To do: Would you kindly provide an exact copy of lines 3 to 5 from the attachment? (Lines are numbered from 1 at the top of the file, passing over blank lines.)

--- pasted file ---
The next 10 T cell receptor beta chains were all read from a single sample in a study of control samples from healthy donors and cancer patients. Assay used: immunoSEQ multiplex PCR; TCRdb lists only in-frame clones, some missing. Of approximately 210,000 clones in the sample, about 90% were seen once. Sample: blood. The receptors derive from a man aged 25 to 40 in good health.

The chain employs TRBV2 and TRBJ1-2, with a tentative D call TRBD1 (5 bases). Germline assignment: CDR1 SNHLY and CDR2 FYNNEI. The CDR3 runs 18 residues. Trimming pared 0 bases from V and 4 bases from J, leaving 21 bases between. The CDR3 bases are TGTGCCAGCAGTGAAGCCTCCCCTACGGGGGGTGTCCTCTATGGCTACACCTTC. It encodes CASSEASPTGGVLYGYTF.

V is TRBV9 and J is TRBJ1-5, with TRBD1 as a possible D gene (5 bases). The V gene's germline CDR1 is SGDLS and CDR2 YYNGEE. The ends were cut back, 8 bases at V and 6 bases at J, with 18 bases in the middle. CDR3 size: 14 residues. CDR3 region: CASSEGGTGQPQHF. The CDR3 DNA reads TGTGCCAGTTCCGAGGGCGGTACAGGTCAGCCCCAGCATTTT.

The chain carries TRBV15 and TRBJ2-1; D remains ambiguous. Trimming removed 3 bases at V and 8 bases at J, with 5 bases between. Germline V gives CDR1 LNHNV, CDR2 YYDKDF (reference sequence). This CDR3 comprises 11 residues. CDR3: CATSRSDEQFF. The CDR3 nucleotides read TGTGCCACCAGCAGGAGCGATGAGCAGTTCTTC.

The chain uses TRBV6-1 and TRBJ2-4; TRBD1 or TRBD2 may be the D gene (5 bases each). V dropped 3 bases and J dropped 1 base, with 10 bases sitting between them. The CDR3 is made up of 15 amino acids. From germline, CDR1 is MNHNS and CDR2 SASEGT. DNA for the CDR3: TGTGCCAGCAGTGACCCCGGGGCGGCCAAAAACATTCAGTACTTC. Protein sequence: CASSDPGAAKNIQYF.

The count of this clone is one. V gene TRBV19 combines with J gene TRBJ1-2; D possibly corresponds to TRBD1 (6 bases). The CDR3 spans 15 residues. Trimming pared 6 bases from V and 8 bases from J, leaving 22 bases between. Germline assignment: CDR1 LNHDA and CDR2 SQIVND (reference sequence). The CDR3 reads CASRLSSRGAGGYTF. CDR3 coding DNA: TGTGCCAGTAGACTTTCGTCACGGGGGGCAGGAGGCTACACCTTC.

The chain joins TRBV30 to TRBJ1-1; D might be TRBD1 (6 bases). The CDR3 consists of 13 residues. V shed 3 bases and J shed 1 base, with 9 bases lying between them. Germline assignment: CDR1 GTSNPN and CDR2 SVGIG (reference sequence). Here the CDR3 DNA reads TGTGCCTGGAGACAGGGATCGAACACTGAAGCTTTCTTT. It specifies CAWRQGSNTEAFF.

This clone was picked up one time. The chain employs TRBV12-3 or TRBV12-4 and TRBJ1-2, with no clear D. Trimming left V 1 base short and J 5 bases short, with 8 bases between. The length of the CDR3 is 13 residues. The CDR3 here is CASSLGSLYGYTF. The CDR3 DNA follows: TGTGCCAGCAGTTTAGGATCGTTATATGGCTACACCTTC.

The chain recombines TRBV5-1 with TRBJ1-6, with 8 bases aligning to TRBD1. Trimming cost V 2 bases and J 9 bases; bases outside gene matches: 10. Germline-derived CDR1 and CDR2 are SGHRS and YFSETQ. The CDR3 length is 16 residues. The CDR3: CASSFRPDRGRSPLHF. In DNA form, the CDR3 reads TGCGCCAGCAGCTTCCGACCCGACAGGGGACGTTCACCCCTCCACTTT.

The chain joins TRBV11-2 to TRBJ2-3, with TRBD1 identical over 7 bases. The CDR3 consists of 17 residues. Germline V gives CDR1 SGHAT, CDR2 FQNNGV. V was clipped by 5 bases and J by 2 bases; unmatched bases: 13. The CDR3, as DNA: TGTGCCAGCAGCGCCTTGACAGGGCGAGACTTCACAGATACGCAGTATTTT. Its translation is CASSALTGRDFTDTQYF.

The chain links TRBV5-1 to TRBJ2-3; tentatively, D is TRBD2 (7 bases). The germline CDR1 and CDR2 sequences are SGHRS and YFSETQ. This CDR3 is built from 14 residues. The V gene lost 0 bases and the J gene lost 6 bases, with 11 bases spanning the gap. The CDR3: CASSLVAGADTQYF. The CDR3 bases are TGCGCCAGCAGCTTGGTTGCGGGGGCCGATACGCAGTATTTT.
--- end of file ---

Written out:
V is TRBV9 and J is TRBJ1-5, with TRBD1 as a possible D gene (5 bases). The V gene's germline CDR1 is SGDLS and CDR2 YYNGEE. The ends were cut back, 8 bases at V and 6 bases at J, with 18 bases in the middle. CDR3 size: 14 residues. CDR3 region: CASSEGGTGQPQHF. The CDR3 DNA reads TGTGCCAGTTCCGAGGGCGGTACAGGTCAGCCCCAGCATTTT.

The chain carries TRBV15 and TRBJ2-1; D remains ambiguous. Trimming removed 3 bases at V and 8 bases at J, with 5 bases between. Germline V gives CDR1 LNHNV, CDR2 YYDKDF (reference sequence). This CDR3 comprises 11 residues. CDR3: CATSRSDEQFF. The CDR3 nucleotides read TGTGCCACCAGCAGGAGCGATGAGCAGTTCTTC.

The chain uses TRBV6-1 and TRBJ2-4; TRBD1 or TRBD2 may be the D gene (5 bases each). V dropped 3 bases and J dropped 1 base, with 10 bases sitting between them. The CDR3 is made up of 15 amino acids. From germline, CDR1 is MNHNS and CDR2 SASEGT. DNA for the CDR3: TGTGCCAGCAGTGACCCCGGGGCGGCCAAAAACATTCAGTACTTC. Protein sequence: CASSDPGAAKNIQYF.